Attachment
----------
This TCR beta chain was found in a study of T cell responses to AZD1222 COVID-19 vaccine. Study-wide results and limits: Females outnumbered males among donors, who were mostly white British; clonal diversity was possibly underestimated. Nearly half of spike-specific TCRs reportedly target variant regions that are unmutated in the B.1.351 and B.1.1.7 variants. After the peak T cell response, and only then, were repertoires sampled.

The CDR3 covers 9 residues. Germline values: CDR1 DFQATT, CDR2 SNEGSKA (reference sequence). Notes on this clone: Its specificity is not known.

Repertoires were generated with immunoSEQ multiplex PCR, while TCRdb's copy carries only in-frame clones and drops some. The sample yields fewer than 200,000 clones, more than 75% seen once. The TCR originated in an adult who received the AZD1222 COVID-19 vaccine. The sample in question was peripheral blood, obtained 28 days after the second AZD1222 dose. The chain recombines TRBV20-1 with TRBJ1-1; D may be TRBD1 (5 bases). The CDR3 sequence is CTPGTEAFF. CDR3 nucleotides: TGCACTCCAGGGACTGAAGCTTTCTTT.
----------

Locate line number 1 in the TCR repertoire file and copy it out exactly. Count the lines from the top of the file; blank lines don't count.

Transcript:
This TCR beta chain was found in a study of T cell responses to AZD1222 COVID-19 vaccine. Study-wide results and limits: Females outnumbered males among donors, who were mostly white British; clonal diversity was possibly underestimated. Nearly half of spike-specific TCRs reportedly target variant regions that are unmutated in the B.1.351 and B.1.1.7 variants. After the peak T cell response, and only then, were repertoires sampled.